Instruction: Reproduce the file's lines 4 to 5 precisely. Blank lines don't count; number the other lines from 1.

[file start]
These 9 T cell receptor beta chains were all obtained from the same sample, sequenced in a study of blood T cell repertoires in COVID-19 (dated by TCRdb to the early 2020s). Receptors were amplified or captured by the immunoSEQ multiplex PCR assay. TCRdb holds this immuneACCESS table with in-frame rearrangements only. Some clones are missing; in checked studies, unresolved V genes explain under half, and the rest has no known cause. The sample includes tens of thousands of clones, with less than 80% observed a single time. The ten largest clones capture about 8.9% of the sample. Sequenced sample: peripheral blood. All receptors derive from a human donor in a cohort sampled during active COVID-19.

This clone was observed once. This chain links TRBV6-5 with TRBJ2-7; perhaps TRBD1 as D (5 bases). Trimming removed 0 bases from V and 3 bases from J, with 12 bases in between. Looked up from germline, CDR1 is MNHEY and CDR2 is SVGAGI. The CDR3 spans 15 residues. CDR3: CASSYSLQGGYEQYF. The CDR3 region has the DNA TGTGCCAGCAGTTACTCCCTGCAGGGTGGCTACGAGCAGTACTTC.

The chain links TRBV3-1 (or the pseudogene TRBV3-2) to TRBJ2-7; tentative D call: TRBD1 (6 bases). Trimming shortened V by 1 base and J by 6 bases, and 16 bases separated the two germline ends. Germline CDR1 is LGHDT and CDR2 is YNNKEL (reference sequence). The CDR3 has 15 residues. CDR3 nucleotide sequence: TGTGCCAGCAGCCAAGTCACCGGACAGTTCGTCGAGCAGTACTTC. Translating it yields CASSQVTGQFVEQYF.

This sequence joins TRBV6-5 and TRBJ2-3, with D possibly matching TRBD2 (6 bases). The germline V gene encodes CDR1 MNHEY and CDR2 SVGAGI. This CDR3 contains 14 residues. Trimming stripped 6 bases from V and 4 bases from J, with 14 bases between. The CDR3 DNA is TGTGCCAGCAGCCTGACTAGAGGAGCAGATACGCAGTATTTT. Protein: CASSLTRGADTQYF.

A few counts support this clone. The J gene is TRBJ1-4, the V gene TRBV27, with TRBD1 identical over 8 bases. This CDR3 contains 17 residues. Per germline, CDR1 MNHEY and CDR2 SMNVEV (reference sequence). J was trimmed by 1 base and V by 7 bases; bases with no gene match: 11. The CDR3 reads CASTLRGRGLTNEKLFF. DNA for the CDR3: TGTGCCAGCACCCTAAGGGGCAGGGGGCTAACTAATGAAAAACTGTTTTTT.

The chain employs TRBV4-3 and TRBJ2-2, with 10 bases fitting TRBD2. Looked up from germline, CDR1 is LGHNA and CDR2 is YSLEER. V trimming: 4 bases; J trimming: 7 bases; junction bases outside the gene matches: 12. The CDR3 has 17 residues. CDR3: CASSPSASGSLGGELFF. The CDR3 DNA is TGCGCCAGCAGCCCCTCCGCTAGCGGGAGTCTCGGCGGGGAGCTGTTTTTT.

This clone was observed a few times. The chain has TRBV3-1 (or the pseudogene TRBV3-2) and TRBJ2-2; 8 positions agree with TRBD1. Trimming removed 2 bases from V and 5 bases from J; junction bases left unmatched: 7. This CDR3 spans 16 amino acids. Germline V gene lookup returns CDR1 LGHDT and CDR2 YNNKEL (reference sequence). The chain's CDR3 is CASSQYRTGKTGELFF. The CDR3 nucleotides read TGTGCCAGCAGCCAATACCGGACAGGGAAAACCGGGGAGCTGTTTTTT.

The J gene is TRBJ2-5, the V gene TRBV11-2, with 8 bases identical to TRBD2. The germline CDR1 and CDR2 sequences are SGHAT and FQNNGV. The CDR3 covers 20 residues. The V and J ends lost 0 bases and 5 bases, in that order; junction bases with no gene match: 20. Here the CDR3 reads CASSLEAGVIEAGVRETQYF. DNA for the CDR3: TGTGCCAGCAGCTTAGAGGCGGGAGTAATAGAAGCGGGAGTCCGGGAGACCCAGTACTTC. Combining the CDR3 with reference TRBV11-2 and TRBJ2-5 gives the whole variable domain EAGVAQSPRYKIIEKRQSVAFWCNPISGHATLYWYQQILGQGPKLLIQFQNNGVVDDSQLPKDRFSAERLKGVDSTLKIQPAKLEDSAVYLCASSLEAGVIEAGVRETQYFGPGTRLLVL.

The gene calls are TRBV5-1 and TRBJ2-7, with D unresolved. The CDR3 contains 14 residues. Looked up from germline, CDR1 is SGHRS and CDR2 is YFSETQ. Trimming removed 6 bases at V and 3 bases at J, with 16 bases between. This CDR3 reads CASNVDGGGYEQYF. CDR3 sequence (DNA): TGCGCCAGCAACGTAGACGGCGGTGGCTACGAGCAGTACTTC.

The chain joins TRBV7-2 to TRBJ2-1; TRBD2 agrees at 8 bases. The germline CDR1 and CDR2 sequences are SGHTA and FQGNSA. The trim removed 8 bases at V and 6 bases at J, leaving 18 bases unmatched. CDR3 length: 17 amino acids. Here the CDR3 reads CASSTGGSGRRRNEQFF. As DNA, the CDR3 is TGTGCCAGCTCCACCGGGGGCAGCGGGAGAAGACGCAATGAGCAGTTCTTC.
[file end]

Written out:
This sequence joins TRBV6-5 and TRBJ2-3, with D possibly matching TRBD2 (6 bases). The germline V gene encodes CDR1 MNHEY and CDR2 SVGAGI. This CDR3 contains 14 residues. Trimming stripped 6 bases from V and 4 bases from J, with 14 bases between. The CDR3 DNA is TGTGCCAGCAGCCTGACTAGAGGAGCAGATACGCAGTATTTT. Protein: CASSLTRGADTQYF.

A few counts support this clone. The J gene is TRBJ1-4, the V gene TRBV27, with TRBD1 identical over 8 bases. This CDR3 contains 17 residues. Per germline, CDR1 MNHEY and CDR2 SMNVEV (reference sequence). J was trimmed by 1 base and V by 7 bases; bases with no gene match: 11. The CDR3 reads CASTLRGRGLTNEKLFF. DNA for the CDR3: TGTGCCAGCACCCTAAGGGGCAGGGGGCTAACTAATGAAAAACTGTTTTTT.